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  • There's A Reason Why Bill Guerin Traded For Swedish Players

    Mikki Tuohy

    Bill Guerin promised to make big moves for the Minnesota Wild at the NHL Trade Deadline. And he certainly did that. Unlike last year’s big, splashy trade for Marc-Andre Fleury, this year was a lot of little trades that all had one thing in common: all four players that are headed to the Minnesota Wild are originally from Sweden.


    Picking up Marcus Johansson, Gustav Nyquist, John Klingberg, and Oskar Sundqvist were all interesting deadline trades. Many fans picked up on the pattern of the Swedish background by the second trade and were left wondering what it was about Swedes that attracted Guerin and the Wild. The team already has Joel Eriksson Ek, Jonas Brodin, and Filip Gustavsson, and Swedish prospects Jepser Wallstedt and Liam Ohgren.


    What is it about Swedes?


    Enter the concept of Jantelagen. It is a Swedish cultural concept that emphasizes a “team first” mentality. It stresses falling in line and blending in. Instead of striving for individual praise, the group is more important. When the team wins, everybody wins. Modesty and humbleness are celebrated more than individuality.


    Does any of that sound familiar? Maybe because it lines up perfectly with the team-first mentality that Guerin, Dean Evason, and the rest of the Wild promote. They've mentioned that Kirill Kaprizov is the perfect superstar because he seems to also follow this idea. He doesn’t like to talk about his personal achievements. Ultimately, he cares about the team winning. And that provides a great outlook for the new Swedish players who have already started arriving in Minnesota.


    There can be some downsides to this idea. Sometimes it is good to excel and have the confidence to stand out. Many people don’t like the idea of always sacrificing for the good of the whole. But in hockey, this idea could lead the Wild further down the playoff line than it has been in a while.


    Many of the post-game interviews with players show that the “team-first” idea spreads throughout the locker room. More times than not, a player who is congratulated on a big goal or great save immediately turns it back around. They compliment the team and how well everyone was playing, modestly accepting the praise, but deflecting it at the same time.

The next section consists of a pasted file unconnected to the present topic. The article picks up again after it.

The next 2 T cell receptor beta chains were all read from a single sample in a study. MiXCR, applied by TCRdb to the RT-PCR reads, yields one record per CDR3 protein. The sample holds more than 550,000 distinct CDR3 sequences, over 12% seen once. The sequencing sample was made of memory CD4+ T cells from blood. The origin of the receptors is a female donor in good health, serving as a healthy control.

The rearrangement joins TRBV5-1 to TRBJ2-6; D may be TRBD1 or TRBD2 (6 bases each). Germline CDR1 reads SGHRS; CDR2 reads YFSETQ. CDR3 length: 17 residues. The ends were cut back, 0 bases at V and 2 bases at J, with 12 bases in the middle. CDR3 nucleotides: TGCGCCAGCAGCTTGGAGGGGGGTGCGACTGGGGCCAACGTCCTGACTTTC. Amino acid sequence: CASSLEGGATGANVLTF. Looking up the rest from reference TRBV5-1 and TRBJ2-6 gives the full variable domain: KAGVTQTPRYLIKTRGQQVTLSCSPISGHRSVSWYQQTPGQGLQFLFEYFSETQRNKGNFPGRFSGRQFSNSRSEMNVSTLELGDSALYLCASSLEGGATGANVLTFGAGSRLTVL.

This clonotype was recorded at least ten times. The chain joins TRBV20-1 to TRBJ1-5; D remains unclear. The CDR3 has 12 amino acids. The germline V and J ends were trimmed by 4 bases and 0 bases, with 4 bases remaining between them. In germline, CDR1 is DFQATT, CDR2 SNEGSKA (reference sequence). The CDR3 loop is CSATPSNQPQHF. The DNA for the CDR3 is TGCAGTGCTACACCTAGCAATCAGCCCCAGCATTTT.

The idea of Jantelagen would only stand to improve the team. Unknowingly, it already has. The Wild have scratched Alex Goligoski for more games than he’s played this year. Sure, he has privately brought his concerns about playing to Guerin. But he isn’t letting it spread to the rest of the team. He continues to be healthy scratched, knowing that he will give it his all when he draws back into the lineup.


    The same idea extends to the “goalie rotation that wasn’t a rotation,” when Fleury and Gustavsson took turns starting in net. Fleury is a Hall of Fame goalie, but knows that he’s in his twilight years. Gustavsson knows that he’s the young up-and-comer. Together, they have worked together to improve and always seem happy no matter who is starting in net.


    One of the repeated phrases when it comes to the Wild is how underrated players are like Jared Spurgeon, Brodin, and Gustavsson. The team has several players who don’t get the respect they deserve from around the league. Could that be because of the team-first, Jantelagen ideals? If they get the spotlight, they’ll accept it modestly, but none of them are elbowing their way to the front of the crowd to get it.


    Heck, even the coaching staff believes in Jantelagen, in a sense. They’ve all taken turns getting punched by Evason in celebration after a good win.


    What that means for the four new Swedes drawing into the lineup is a greater sense of responsibility for learning the systems of the Wild and their style of play. It is almost a given that all four will at least try to change habits or re-learn a skill if it benefits the team. While some trades take a bit of time to mesh, hopefully, these four will be able to slot in without much fanfare. They don’t want the fanfare anyway.


    The Wild are here because they want to win. Guerin has made it clear that they aren’t there to have fun and make friends. At the end of the day, the goal is to win. And it takes a team to do that, not a group of individuals.


    Later this season, when they’re hoisting the Stanley Cup while they parade down Seventh Street, hopefully there’ll be some Swedish flags flying in the crowd. At that point, the Swedes and Jantelagen will need to accept their moment in the sun.

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